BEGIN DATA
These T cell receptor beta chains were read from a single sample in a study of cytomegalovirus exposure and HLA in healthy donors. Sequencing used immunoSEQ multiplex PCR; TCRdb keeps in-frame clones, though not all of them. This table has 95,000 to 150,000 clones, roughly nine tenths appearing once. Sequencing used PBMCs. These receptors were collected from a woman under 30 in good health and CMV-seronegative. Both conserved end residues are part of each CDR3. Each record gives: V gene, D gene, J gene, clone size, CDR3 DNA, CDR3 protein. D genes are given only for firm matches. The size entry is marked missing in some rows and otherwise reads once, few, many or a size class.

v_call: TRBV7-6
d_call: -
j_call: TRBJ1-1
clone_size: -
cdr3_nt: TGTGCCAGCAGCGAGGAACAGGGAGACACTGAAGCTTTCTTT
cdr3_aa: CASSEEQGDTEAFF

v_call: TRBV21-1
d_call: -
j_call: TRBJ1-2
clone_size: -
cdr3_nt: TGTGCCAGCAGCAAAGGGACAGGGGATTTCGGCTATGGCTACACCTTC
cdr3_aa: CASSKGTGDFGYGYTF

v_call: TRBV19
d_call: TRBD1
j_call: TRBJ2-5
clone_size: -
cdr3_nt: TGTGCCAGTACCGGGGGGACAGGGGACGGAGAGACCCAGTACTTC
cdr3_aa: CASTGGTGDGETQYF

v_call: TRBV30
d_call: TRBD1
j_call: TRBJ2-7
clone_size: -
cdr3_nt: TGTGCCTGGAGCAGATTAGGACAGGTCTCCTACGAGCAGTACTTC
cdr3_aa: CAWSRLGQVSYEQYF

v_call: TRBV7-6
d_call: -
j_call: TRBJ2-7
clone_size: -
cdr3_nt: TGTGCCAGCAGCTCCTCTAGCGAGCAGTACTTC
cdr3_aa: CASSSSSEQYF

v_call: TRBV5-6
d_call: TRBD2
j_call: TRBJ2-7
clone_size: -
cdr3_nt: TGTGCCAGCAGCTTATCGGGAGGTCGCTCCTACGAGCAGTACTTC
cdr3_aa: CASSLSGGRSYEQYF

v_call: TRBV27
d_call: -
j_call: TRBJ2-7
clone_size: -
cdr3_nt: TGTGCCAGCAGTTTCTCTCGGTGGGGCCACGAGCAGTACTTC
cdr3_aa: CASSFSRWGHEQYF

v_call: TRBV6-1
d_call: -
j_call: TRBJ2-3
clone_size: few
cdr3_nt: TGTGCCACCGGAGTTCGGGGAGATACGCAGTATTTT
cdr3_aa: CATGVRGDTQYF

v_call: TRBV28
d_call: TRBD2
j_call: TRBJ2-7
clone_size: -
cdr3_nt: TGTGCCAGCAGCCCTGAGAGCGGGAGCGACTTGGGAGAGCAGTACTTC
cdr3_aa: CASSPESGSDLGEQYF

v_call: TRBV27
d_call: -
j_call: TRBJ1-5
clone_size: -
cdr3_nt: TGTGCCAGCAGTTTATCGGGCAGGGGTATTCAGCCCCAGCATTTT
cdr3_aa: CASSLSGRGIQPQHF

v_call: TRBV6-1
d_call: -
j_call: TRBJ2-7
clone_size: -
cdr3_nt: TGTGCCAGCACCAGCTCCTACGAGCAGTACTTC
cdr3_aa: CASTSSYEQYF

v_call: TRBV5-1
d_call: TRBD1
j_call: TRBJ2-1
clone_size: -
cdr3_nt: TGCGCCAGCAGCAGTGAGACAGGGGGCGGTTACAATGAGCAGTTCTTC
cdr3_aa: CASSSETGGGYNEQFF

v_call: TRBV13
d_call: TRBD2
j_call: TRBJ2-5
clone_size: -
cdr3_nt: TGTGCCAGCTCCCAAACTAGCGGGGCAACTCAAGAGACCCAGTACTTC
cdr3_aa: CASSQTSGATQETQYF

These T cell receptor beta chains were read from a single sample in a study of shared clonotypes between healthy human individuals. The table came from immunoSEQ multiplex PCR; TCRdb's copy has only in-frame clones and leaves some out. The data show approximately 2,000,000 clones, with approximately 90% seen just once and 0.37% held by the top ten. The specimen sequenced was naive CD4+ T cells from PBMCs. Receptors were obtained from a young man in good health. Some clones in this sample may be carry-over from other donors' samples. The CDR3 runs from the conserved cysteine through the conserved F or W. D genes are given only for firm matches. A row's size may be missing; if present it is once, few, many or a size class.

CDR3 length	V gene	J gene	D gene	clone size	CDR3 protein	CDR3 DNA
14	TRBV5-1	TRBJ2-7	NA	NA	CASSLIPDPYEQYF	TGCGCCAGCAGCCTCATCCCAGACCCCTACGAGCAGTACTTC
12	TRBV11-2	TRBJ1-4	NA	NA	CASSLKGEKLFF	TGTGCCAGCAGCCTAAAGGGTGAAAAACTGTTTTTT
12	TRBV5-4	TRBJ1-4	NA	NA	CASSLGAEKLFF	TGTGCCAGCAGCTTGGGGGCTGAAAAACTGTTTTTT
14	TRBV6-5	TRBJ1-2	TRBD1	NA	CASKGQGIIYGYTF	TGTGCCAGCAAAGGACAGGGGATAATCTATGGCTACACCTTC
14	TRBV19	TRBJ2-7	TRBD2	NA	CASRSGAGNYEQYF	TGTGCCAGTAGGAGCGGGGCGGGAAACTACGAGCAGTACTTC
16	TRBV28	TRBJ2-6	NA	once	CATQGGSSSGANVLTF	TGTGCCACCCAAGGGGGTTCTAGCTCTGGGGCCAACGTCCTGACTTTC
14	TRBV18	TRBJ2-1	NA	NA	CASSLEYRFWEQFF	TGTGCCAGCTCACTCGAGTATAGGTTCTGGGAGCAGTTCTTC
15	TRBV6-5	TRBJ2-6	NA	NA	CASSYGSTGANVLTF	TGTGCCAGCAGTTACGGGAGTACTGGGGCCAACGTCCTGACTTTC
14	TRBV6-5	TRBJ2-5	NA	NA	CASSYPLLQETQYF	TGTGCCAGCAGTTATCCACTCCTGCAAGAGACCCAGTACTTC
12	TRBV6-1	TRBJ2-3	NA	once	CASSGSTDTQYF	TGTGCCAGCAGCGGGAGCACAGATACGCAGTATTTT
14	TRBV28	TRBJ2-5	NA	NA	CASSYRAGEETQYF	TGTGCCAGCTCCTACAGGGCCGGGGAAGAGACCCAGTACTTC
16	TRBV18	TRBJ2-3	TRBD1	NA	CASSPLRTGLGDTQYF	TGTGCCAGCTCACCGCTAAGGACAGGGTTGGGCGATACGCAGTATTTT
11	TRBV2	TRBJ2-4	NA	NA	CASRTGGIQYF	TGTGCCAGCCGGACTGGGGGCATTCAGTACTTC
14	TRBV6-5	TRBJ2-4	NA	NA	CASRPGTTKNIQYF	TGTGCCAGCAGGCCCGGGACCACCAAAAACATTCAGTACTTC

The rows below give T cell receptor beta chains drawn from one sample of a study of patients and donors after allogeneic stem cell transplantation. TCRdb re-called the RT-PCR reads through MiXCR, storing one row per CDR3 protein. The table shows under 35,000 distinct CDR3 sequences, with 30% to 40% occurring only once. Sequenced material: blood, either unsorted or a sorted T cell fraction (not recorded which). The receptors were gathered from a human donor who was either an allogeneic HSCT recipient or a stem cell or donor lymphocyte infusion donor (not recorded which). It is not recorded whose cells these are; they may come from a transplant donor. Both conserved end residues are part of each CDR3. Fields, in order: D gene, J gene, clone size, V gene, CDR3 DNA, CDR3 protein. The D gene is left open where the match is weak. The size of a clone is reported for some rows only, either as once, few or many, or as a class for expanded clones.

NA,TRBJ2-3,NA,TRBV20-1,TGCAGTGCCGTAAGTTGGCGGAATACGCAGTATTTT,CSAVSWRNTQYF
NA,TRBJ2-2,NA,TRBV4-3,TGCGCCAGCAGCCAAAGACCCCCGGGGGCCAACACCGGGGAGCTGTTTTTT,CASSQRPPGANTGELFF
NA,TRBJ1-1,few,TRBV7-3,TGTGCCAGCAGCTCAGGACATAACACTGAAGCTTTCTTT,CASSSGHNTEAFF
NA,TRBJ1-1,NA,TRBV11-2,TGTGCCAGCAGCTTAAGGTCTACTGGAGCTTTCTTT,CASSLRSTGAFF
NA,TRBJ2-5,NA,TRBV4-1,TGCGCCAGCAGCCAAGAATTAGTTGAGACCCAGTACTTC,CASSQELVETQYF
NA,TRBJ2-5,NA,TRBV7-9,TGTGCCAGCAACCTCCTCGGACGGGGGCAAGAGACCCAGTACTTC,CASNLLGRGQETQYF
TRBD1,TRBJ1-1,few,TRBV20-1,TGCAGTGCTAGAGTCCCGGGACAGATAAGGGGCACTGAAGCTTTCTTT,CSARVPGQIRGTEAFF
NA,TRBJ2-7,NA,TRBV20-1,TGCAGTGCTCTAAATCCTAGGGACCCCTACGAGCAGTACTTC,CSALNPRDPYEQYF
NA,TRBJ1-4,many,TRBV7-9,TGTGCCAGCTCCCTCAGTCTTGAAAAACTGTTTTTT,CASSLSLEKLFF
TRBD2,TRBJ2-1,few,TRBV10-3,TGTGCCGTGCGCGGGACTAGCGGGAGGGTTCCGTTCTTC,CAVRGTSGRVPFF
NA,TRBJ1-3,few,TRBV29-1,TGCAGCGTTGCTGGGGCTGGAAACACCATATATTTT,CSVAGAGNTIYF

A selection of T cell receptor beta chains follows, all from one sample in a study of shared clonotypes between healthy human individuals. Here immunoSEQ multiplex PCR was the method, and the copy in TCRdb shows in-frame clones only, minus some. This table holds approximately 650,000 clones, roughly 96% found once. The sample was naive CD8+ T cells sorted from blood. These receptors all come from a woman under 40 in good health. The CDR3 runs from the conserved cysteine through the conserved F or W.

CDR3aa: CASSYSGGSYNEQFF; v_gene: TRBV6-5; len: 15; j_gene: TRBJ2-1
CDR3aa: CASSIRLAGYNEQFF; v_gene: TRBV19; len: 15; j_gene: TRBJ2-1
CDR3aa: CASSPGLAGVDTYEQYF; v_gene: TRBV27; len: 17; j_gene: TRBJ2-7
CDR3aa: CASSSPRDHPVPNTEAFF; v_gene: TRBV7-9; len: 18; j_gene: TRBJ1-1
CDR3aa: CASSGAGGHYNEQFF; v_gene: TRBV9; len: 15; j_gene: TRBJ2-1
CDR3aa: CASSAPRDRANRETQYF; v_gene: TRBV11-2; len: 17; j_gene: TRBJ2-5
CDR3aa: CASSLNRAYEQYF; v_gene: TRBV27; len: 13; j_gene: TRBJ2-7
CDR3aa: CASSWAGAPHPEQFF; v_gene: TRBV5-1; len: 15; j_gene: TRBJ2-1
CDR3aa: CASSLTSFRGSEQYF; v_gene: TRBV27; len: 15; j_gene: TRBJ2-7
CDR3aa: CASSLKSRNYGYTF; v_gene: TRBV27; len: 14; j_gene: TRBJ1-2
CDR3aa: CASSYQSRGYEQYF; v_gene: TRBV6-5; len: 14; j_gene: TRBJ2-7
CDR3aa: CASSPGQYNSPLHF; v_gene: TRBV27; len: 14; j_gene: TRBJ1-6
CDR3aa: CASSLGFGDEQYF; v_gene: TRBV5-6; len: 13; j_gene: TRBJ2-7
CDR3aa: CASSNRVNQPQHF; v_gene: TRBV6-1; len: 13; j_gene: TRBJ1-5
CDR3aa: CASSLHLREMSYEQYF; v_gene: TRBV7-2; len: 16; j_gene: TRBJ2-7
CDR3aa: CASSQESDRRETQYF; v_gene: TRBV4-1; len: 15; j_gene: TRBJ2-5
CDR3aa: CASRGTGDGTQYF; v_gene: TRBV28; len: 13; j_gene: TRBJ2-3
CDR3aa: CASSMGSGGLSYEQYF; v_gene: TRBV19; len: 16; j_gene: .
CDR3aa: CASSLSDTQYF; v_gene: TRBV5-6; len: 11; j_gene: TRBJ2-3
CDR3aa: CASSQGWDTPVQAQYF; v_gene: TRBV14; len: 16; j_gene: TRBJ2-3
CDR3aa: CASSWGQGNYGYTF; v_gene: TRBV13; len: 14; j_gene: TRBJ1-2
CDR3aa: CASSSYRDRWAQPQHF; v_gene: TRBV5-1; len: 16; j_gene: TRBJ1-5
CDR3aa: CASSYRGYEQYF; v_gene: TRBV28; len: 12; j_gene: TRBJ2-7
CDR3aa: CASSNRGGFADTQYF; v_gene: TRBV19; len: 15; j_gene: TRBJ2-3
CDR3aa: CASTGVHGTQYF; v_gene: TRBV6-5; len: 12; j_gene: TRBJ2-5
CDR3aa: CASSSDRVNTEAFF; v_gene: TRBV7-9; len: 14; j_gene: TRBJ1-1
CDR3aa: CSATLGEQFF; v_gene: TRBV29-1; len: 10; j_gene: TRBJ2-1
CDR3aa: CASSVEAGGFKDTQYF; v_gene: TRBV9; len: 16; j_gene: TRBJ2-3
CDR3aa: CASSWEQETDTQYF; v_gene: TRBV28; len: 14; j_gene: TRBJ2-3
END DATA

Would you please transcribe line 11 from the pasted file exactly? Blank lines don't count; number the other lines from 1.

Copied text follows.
clone_size: -